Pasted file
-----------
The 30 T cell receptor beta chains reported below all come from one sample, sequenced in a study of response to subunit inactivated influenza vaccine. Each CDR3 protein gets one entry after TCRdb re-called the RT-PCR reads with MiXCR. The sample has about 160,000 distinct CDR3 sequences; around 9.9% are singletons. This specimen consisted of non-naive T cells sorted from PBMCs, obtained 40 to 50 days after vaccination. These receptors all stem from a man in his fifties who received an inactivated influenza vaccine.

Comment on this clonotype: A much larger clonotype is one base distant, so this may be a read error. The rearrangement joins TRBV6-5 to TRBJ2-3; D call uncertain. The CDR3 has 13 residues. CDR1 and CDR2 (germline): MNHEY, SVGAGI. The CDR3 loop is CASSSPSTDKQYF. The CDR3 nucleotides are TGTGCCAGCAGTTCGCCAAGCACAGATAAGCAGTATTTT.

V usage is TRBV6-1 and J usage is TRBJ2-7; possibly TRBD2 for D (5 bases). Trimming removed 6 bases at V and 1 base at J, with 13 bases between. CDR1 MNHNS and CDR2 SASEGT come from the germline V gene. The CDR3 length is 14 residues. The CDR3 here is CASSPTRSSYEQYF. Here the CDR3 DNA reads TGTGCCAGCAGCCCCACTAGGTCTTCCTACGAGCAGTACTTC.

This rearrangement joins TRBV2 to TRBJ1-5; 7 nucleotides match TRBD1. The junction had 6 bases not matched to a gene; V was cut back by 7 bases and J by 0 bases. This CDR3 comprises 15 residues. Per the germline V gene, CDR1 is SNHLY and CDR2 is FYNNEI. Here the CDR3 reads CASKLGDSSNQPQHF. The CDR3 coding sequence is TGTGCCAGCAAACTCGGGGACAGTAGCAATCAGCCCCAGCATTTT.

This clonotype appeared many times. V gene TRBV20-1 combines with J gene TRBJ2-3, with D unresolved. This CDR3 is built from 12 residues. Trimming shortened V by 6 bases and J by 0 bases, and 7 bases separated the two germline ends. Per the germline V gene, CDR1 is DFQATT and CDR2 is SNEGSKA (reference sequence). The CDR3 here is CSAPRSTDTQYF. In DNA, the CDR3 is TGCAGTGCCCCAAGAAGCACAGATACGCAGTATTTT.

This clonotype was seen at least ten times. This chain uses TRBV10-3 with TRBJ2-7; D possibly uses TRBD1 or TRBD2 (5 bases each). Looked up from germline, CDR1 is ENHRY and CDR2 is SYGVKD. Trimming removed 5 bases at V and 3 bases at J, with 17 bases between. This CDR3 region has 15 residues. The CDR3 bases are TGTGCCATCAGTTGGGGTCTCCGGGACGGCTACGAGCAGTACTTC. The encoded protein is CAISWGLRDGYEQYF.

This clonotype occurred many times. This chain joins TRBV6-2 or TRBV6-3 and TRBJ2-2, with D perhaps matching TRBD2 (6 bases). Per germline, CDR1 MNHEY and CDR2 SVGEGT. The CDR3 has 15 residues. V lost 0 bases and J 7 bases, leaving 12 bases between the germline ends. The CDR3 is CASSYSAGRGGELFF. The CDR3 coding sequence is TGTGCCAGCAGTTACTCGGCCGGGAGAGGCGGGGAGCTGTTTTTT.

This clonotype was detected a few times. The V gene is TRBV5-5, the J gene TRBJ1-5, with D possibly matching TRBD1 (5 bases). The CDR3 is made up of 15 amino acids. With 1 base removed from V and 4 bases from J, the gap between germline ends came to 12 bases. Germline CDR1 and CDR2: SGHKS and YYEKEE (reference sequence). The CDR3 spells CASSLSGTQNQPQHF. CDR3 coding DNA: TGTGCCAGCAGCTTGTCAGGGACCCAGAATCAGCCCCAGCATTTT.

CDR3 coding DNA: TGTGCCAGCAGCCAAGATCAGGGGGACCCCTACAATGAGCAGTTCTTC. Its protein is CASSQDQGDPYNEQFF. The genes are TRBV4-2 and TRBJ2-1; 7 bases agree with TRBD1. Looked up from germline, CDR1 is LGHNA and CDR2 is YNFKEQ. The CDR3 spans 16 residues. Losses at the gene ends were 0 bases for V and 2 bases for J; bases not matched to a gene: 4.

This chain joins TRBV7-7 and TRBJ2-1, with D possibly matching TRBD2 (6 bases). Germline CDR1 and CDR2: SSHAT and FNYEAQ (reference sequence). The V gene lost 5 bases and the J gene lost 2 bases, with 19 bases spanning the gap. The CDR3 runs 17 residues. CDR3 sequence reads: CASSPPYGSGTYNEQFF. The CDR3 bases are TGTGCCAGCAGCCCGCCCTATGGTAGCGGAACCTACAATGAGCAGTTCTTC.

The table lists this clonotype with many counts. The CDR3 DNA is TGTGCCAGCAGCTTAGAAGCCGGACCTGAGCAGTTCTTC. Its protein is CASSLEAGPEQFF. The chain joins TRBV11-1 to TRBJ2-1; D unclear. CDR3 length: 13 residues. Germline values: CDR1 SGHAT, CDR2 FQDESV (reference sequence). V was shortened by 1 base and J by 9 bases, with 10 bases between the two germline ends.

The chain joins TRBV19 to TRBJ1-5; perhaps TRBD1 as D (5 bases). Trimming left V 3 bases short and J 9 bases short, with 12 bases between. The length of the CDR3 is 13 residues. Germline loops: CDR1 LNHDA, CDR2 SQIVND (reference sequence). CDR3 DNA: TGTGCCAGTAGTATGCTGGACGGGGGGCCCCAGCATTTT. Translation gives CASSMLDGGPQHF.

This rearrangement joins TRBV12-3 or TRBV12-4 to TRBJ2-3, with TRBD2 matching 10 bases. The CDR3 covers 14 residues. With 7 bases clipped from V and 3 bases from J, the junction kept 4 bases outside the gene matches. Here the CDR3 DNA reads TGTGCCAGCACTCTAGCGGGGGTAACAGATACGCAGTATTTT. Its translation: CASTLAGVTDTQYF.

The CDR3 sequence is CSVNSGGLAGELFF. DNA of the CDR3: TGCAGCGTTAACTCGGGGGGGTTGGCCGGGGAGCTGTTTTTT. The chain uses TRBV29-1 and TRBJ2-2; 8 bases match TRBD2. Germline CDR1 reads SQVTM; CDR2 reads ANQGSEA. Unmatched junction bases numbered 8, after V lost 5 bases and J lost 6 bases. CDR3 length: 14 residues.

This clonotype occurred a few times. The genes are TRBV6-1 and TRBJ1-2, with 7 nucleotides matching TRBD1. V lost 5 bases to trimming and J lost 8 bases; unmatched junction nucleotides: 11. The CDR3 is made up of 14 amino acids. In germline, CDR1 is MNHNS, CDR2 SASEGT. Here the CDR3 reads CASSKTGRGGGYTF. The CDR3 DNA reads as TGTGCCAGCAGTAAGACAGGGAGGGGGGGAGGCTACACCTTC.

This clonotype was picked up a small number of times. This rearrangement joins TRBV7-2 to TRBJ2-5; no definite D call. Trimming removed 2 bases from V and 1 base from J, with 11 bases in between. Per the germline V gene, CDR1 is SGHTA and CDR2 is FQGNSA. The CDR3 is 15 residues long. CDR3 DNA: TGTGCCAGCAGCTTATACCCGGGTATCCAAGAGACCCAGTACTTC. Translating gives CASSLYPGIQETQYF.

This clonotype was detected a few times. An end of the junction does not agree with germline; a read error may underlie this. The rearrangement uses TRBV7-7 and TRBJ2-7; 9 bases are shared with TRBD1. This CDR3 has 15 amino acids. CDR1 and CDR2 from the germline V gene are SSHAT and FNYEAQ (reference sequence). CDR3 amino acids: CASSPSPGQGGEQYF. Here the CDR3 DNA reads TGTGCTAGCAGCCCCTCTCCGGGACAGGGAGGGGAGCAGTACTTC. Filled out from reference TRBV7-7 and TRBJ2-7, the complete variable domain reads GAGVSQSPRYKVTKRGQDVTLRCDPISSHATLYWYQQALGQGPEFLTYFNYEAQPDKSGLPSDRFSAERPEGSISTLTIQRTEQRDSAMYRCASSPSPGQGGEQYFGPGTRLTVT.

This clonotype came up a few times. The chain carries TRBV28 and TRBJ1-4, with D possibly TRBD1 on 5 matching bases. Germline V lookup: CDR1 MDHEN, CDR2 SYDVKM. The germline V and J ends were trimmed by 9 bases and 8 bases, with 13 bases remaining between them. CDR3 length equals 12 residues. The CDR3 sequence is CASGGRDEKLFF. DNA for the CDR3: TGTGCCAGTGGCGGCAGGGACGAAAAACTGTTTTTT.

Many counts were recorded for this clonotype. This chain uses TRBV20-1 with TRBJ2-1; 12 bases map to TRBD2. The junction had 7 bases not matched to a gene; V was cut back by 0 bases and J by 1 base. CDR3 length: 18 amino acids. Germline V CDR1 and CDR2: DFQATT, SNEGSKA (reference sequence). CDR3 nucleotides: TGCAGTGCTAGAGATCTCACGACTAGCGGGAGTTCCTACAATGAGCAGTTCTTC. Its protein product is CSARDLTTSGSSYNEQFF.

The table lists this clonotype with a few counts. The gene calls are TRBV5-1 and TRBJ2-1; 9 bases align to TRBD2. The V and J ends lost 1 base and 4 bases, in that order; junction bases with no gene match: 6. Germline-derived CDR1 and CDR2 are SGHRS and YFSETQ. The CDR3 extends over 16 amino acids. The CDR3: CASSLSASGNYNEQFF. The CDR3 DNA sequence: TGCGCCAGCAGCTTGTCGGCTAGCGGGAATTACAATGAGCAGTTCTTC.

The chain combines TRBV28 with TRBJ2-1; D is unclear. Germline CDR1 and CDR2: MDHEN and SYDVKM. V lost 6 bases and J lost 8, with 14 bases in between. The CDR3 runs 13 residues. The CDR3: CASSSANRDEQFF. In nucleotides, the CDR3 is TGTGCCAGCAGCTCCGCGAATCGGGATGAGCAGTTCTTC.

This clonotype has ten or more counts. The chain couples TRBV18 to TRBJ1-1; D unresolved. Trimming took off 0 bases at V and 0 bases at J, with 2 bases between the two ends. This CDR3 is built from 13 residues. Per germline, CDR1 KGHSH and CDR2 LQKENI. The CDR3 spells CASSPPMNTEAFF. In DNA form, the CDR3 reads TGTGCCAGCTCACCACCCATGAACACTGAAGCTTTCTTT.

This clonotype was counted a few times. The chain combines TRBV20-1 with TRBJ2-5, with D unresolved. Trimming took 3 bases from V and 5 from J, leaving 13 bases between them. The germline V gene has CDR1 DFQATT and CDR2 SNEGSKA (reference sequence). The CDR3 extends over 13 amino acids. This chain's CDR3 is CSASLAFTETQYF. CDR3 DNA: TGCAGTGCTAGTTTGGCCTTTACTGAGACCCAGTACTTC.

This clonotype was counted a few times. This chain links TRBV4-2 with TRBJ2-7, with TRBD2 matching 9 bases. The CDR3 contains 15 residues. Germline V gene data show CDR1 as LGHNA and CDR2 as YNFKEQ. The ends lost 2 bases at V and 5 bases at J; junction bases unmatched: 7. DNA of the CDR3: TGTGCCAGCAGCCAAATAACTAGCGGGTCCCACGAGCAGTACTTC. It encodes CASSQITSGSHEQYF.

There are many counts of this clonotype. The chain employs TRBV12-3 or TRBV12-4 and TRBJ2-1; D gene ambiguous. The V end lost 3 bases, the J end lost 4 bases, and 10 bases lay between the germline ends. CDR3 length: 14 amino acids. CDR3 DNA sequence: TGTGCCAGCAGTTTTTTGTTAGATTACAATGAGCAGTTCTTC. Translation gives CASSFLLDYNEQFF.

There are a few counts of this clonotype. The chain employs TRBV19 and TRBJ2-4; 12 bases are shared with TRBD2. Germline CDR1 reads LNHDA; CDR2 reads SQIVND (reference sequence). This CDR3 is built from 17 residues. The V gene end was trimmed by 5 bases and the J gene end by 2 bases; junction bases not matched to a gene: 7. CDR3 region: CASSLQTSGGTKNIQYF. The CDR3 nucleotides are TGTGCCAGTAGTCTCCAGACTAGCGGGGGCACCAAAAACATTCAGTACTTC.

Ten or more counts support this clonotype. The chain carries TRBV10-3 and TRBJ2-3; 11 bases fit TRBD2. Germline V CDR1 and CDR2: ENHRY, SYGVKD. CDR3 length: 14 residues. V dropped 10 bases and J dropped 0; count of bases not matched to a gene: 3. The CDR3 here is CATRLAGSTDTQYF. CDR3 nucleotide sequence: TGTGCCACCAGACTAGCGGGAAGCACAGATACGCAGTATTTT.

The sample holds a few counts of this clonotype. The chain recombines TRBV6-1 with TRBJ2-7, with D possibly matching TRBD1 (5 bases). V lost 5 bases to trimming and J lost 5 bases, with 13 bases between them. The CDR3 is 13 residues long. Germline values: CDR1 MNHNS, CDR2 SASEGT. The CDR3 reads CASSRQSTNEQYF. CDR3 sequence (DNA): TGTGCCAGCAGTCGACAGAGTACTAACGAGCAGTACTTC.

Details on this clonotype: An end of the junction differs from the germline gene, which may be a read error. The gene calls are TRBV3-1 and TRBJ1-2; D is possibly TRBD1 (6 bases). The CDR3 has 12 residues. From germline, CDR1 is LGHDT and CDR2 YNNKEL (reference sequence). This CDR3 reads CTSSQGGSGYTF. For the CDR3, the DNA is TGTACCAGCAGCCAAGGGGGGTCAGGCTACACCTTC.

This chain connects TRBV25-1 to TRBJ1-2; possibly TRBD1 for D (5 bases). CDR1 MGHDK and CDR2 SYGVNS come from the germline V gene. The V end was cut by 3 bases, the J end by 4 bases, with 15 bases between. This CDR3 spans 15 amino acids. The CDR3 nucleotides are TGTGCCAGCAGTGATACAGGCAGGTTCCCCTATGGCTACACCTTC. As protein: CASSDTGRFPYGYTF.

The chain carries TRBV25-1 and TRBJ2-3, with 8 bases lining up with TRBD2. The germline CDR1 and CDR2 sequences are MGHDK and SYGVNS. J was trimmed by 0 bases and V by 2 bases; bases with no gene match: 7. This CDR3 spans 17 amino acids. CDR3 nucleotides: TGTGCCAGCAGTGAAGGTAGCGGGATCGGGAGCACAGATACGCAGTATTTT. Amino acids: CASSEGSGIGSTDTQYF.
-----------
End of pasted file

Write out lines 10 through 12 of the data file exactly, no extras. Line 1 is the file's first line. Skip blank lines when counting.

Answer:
This chain joins TRBV7-7 and TRBJ2-1, with D possibly matching TRBD2 (6 bases). Germline CDR1 and CDR2: SSHAT and FNYEAQ (reference sequence). The V gene lost 5 bases and the J gene lost 2 bases, with 19 bases spanning the gap. The CDR3 runs 17 residues. CDR3 sequence reads: CASSPPYGSGTYNEQFF. The CDR3 bases are TGTGCCAGCAGCCCGCCCTATGGTAGCGGAACCTACAATGAGCAGTTCTTC.

The table lists this clonotype with many counts. The CDR3 DNA is TGTGCCAGCAGCTTAGAAGCCGGACCTGAGCAGTTCTTC. Its protein is CASSLEAGPEQFF. The chain joins TRBV11-1 to TRBJ2-1; D unclear. CDR3 length: 13 residues. Germline values: CDR1 SGHAT, CDR2 FQDESV (reference sequence). V was shortened by 1 base and J by 9 bases, with 10 bases between the two germline ends.

The chain joins TRBV19 to TRBJ1-5; perhaps TRBD1 as D (5 bases). Trimming left V 3 bases short and J 9 bases short, with 12 bases between. The length of the CDR3 is 13 residues. Germline loops: CDR1 LNHDA, CDR2 SQIVND (reference sequence). CDR3 DNA: TGTGCCAGTAGTATGCTGGACGGGGGGCCCCAGCATTTT. Translation gives CASSMLDGGPQHF.